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Defining madness: A play based on a British comedy to be showcased tomorrow

A play based on a British comedy questions society's penchant for labels

Neeraj Purohit, Anupama Udawant, Pururava Rao, Abhash K Makharia, Deepika Pandey and Hrushi Poddar
Neeraj Purohit, Anupama Udawant, Pururava Rao, Abhash K Makharia, Deepika Pandey and Hrushi Poddar

In a world where we all have our foibles and quirks, who gets to decide who is mad? That's a question English playwright Joe Orton sought to answer through his swansong, What the Butler Saw, a dark comedy about a prominent psychiatrist, his secretary and wife. Fifty years later, the story, still relevant, unfolds in an upcoming production that places the plot in an Indian context.

Deepika Pandey and Hrushi Poddar; The play premiered in 1969. Pics/Datta Kumbhar
Deepika Pandey and Hrushi Poddar; The play premiered in 1969. Pics/Datta Kumbhar

"I saw a production of What the Butler Saw when I was in New York, and it stayed with me. Orton, after Oscar Wilde, is the funniest playwright I have come across," says co-director Raghav Aggarwal. The actors are graduates from acting coach Saurabh Sachdev's institute. "Through the course, we stage several short plays, and on completion, we come up with a full-fledged production. The idea is to give a platform to young, talented actors," says Sachdev, co-director, who has also trained Bollywood actors like Varun Dhawan and Arjun Kapoor, among others.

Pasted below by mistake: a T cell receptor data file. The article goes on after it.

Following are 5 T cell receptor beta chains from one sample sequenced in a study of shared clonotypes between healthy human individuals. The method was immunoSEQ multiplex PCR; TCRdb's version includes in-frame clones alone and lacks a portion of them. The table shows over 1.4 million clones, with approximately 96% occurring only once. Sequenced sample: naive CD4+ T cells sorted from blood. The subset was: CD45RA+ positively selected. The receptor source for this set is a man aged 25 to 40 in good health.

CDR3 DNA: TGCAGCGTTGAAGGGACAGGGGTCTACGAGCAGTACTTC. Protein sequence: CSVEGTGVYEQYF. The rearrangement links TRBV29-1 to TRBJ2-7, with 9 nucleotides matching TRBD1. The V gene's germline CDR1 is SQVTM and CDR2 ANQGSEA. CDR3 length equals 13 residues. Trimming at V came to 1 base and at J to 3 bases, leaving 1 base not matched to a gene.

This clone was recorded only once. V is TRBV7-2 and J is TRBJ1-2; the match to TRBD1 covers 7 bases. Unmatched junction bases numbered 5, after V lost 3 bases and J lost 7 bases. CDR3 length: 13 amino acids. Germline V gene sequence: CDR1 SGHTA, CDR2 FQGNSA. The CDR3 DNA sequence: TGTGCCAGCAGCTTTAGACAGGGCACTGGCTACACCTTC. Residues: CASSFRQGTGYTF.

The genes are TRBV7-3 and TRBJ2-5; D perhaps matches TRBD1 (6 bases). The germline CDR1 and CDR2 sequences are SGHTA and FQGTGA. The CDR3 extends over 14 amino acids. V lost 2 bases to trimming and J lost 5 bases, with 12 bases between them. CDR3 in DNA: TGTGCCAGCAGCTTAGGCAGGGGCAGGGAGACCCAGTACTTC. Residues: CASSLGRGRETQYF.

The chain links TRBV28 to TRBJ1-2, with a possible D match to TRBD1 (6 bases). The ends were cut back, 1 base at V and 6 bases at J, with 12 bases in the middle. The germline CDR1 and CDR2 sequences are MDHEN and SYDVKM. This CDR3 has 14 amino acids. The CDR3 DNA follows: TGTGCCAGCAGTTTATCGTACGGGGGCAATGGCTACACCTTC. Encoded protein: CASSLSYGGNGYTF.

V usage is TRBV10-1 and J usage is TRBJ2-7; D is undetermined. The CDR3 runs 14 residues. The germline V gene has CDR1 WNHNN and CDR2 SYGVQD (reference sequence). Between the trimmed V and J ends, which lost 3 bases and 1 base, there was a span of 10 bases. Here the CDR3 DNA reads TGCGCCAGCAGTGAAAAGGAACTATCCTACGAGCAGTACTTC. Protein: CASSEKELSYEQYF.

The play starts with the psychiatrist interviewing a naïve candidate for his secretary's post. He moves on to a physical examination, when his wife, who has her own interesting history, enters. The plot revolves around how things go south from there, and how the doctor creates a facade of blatant lies to mend matters. While the original script had several references to Winston Churchill, the Indian version refers to 'Mr Gandhi'.

"We give a lot of authority to psychiatrists to define madness. The script takes a dig at the Freudian theory of how everything links back to childhood," shares Aggarwal. "We, as a society are quick to label people, be it calling someone mad, or as is the case today, anti-national. Come to think of it, even Saina Nehwal, who represents India at the international level, was not spared the tag just because she posed with a China-made phone. Through the play, we are also laughing at ourselves."

ON: June 30, 7.30 pm
AT: Sophia College Campus, Bhulabhai Desai Road, Breach Candy.
LOG ON TO: bookmyshow.com
COST: Rs 150 onwards

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